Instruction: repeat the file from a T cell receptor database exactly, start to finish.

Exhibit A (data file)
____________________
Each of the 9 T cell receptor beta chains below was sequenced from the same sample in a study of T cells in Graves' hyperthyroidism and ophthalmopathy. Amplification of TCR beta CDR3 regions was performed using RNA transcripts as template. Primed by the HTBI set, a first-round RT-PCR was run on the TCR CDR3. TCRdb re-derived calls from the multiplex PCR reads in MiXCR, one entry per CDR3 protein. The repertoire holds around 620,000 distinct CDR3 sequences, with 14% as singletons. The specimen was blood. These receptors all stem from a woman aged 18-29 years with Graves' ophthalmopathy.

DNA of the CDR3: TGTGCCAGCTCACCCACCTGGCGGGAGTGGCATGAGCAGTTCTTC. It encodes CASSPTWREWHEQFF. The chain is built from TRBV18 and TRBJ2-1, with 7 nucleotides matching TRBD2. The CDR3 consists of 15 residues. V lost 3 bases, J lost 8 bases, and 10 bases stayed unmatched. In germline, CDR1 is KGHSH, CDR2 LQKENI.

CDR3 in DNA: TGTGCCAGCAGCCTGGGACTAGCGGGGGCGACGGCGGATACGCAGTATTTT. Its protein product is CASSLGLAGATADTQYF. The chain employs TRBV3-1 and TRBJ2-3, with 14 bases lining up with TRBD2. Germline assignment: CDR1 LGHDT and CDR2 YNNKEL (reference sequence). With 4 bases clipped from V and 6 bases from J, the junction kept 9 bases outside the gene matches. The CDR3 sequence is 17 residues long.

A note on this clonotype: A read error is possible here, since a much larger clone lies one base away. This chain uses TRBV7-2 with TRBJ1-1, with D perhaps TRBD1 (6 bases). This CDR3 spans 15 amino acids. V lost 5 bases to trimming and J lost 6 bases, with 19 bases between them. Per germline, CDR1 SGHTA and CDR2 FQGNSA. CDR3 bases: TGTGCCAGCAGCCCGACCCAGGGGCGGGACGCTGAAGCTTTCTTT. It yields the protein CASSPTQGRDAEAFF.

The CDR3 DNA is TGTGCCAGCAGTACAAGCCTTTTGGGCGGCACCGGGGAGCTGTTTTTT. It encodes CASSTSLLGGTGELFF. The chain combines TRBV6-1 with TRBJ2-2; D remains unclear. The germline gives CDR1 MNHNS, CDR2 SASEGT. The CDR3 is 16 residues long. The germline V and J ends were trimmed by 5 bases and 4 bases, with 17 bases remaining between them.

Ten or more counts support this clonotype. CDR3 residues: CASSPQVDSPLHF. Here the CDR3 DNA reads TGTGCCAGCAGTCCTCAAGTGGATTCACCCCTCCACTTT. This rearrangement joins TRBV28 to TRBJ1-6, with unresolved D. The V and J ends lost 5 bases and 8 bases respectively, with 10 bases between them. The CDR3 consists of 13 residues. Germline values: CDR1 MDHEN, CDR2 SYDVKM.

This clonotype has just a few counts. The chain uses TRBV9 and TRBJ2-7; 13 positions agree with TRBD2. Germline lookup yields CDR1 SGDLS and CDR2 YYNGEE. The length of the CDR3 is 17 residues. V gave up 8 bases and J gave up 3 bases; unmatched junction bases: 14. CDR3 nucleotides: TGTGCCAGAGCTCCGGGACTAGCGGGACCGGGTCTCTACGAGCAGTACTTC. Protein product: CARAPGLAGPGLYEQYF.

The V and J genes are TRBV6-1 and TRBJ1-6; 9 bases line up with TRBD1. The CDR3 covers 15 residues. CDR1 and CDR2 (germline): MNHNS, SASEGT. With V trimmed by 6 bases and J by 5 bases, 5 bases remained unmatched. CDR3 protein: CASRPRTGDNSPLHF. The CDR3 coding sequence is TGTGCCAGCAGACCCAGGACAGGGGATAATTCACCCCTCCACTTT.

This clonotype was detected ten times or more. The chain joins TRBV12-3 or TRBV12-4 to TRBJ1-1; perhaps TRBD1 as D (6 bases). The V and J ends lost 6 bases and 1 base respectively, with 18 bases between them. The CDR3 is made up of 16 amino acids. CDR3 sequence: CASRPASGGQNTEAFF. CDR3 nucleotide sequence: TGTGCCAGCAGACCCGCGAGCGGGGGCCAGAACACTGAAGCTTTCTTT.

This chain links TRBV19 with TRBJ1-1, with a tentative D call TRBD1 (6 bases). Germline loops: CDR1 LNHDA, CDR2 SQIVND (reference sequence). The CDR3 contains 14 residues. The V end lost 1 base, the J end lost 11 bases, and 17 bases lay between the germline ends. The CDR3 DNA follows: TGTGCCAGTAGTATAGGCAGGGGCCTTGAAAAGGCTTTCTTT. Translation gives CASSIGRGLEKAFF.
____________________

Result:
Each of the 9 T cell receptor beta chains below was sequenced from the same sample in a study of T cells in Graves' hyperthyroidism and ophthalmopathy. Amplification of TCR beta CDR3 regions was performed using RNA transcripts as template. Primed by the HTBI set, a first-round RT-PCR was run on the TCR CDR3. TCRdb re-derived calls from the multiplex PCR reads in MiXCR, one entry per CDR3 protein. The repertoire holds around 620,000 distinct CDR3 sequences, with 14% as singletons. The specimen was blood. These receptors all stem from a woman aged 18-29 years with Graves' ophthalmopathy.

DNA of the CDR3: TGTGCCAGCTCACCCACCTGGCGGGAGTGGCATGAGCAGTTCTTC. It encodes CASSPTWREWHEQFF. The chain is built from TRBV18 and TRBJ2-1, with 7 nucleotides matching TRBD2. The CDR3 consists of 15 residues. V lost 3 bases, J lost 8 bases, and 10 bases stayed unmatched. In germline, CDR1 is KGHSH, CDR2 LQKENI.

CDR3 in DNA: TGTGCCAGCAGCCTGGGACTAGCGGGGGCGACGGCGGATACGCAGTATTTT. Its protein product is CASSLGLAGATADTQYF. The chain employs TRBV3-1 and TRBJ2-3, with 14 bases lining up with TRBD2. Germline assignment: CDR1 LGHDT and CDR2 YNNKEL (reference sequence). With 4 bases clipped from V and 6 bases from J, the junction kept 9 bases outside the gene matches. The CDR3 sequence is 17 residues long.

A note on this clonotype: A read error is possible here, since a much larger clone lies one base away. This chain uses TRBV7-2 with TRBJ1-1, with D perhaps TRBD1 (6 bases). This CDR3 spans 15 amino acids. V lost 5 bases to trimming and J lost 6 bases, with 19 bases between them. Per germline, CDR1 SGHTA and CDR2 FQGNSA. CDR3 bases: TGTGCCAGCAGCCCGACCCAGGGGCGGGACGCTGAAGCTTTCTTT. It yields the protein CASSPTQGRDAEAFF.

The CDR3 DNA is TGTGCCAGCAGTACAAGCCTTTTGGGCGGCACCGGGGAGCTGTTTTTT. It encodes CASSTSLLGGTGELFF. The chain combines TRBV6-1 with TRBJ2-2; D remains unclear. The germline gives CDR1 MNHNS, CDR2 SASEGT. The CDR3 is 16 residues long. The germline V and J ends were trimmed by 5 bases and 4 bases, with 17 bases remaining between them.

Ten or more counts support this clonotype. CDR3 residues: CASSPQVDSPLHF. Here the CDR3 DNA reads TGTGCCAGCAGTCCTCAAGTGGATTCACCCCTCCACTTT. This rearrangement joins TRBV28 to TRBJ1-6, with unresolved D. The V and J ends lost 5 bases and 8 bases respectively, with 10 bases between them. The CDR3 consists of 13 residues. Germline values: CDR1 MDHEN, CDR2 SYDVKM.

This clonotype has just a few counts. The chain uses TRBV9 and TRBJ2-7; 13 positions agree with TRBD2. Germline lookup yields CDR1 SGDLS and CDR2 YYNGEE. The length of the CDR3 is 17 residues. V gave up 8 bases and J gave up 3 bases; unmatched junction bases: 14. CDR3 nucleotides: TGTGCCAGAGCTCCGGGACTAGCGGGACCGGGTCTCTACGAGCAGTACTTC. Protein product: CARAPGLAGPGLYEQYF.

The V and J genes are TRBV6-1 and TRBJ1-6; 9 bases line up with TRBD1. The CDR3 covers 15 residues. CDR1 and CDR2 (germline): MNHNS, SASEGT. With V trimmed by 6 bases and J by 5 bases, 5 bases remained unmatched. CDR3 protein: CASRPRTGDNSPLHF. The CDR3 coding sequence is TGTGCCAGCAGACCCAGGACAGGGGATAATTCACCCCTCCACTTT.

This clonotype was detected ten times or more. The chain joins TRBV12-3 or TRBV12-4 to TRBJ1-1; perhaps TRBD1 as D (6 bases). The V and J ends lost 6 bases and 1 base respectively, with 18 bases between them. The CDR3 is made up of 16 amino acids. CDR3 sequence: CASRPASGGQNTEAFF. CDR3 nucleotide sequence: TGTGCCAGCAGACCCGCGAGCGGGGGCCAGAACACTGAAGCTTTCTTT.

This chain links TRBV19 with TRBJ1-1, with a tentative D call TRBD1 (6 bases). Germline loops: CDR1 LNHDA, CDR2 SQIVND (reference sequence). The CDR3 contains 14 residues. The V end lost 1 base, the J end lost 11 bases, and 17 bases lay between the germline ends. The CDR3 DNA follows: TGTGCCAGTAGTATAGGCAGGGGCCTTGAAAAGGCTTTCTTT. Translation gives CASSIGRGLEKAFF.